Perhaps the cold salpicon spooned onto crispy tostaditas was overworked, too, but the hashed beef had so much vivid flavor it'd be impossible not to notice. Mixed with lime juice and plenty of chopped mint, the grayish fibers felt nubbly between the teeth, sweet contrast to the welter of minced radish on top. That salpicon turned out to be a better boquita — appetizer — than tostaditas de ceviche, which suffered from a hash of flavor-deficient boiled shrimp.

And even though tamales de chipilin had flavor so reticent I found myself straining to catch it, the irregular little things were so delicate in texture that their elusive flavor didn't spoil them a bit. In Central American style, the vaguely cone-shaped tamales were made from masa strained to a fine paste — the ones here had starch that morphed to silk, just as it does in well-made gnocchi. The fine masa was mixed with chopped leaves of chipilin, a leafy vegetable with a delicacy to match the texture of San Miguel's tamales. Sadly, the leaves, eaten in Central America as far north as Oaxaca, are only available frozen here, and freezing pretty much washes out their already-tenuous flavor.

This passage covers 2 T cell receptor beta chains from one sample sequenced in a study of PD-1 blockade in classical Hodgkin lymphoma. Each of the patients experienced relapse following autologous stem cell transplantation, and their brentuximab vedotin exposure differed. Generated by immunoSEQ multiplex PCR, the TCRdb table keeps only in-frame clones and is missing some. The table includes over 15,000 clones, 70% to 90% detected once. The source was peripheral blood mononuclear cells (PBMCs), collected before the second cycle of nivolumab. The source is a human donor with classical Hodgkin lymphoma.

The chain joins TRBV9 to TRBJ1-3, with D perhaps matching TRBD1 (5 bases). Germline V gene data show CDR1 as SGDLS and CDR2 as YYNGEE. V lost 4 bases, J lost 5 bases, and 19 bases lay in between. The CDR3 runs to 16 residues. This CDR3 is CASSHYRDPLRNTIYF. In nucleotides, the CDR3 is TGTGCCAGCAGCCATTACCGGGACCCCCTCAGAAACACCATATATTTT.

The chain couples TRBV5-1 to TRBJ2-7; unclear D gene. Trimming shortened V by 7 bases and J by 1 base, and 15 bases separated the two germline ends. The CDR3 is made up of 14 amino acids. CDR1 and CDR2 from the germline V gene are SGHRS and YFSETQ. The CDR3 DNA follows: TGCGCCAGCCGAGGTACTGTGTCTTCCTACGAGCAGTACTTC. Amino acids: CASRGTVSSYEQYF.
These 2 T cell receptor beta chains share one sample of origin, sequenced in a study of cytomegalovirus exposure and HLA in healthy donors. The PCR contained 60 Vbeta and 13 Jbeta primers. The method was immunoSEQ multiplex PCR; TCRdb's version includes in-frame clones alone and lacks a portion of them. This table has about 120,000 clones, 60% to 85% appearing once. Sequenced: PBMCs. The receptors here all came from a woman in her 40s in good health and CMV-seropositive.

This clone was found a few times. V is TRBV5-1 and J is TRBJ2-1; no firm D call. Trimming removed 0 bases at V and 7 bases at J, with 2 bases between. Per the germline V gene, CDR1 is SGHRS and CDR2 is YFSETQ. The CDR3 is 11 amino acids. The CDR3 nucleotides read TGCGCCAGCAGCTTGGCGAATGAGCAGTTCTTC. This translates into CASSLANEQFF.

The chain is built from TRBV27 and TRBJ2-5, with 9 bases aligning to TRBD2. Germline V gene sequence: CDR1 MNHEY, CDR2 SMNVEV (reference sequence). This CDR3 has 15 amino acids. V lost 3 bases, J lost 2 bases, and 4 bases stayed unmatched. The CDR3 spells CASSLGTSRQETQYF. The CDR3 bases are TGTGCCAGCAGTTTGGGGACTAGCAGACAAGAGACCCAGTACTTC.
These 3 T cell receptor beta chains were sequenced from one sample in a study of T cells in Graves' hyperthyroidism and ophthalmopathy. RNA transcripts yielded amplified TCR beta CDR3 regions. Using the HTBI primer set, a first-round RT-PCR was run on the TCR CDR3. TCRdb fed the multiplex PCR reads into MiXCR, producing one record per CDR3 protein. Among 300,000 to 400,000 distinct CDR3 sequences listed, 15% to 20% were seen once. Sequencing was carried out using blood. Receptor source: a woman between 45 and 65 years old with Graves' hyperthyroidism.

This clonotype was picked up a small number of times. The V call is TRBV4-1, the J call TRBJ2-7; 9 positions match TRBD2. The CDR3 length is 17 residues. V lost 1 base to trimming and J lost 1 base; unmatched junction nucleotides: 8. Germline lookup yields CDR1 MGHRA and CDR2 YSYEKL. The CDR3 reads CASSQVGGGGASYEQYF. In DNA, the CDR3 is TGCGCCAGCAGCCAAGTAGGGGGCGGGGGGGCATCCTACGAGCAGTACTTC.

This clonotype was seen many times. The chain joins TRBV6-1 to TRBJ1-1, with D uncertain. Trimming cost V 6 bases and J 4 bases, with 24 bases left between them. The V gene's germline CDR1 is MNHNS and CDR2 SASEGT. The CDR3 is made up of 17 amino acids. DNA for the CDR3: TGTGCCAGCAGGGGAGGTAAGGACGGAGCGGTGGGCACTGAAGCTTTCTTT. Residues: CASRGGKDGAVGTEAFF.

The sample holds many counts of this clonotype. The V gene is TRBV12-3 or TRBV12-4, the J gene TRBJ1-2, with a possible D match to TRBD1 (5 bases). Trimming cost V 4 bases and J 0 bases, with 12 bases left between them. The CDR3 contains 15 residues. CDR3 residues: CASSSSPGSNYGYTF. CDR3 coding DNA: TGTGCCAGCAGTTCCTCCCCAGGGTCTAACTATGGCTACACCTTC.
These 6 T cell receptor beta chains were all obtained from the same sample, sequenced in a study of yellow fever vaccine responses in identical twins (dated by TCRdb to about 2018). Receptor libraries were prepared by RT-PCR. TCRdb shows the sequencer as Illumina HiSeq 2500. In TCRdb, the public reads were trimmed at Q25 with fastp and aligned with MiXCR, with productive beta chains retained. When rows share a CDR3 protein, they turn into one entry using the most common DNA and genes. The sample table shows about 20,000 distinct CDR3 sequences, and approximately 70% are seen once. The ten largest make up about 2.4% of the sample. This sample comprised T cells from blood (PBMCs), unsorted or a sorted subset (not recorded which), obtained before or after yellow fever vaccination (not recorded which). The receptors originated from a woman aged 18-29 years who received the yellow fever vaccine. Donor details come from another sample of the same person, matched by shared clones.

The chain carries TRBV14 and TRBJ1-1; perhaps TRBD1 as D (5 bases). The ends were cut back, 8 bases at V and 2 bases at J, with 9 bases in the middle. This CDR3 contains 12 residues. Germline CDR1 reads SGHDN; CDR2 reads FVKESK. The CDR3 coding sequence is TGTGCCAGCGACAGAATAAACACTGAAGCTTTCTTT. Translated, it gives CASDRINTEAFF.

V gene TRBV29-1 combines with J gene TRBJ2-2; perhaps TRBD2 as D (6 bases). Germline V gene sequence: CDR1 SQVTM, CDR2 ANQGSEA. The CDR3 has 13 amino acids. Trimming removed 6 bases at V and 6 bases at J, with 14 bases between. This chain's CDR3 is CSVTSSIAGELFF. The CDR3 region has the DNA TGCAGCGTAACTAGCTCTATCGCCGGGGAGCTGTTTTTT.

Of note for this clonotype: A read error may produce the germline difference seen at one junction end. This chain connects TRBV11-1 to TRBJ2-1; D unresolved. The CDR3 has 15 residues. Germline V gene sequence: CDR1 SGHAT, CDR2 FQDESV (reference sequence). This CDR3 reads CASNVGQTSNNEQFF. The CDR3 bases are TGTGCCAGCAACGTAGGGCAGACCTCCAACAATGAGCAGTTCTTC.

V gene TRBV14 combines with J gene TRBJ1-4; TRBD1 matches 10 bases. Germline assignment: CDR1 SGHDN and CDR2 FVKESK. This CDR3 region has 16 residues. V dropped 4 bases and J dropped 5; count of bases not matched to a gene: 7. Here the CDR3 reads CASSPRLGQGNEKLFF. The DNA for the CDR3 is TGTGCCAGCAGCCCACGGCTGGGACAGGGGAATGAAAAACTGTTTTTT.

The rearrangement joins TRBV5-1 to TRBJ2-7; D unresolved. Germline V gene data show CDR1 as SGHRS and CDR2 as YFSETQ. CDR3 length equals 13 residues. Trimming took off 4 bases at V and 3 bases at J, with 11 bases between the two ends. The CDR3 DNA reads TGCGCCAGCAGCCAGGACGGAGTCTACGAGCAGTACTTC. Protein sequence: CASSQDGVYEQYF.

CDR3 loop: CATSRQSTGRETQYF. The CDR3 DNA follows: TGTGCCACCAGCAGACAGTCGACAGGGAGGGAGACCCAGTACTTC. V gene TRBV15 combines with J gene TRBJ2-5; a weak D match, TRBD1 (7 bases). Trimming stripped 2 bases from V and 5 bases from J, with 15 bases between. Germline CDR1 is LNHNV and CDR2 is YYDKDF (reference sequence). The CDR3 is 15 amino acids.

Too bad. But here on the mean streets of Oakland, some things — like the glow of molten lava above ruined colonial monasteries at night — just have to remain in the realm of the semimythical.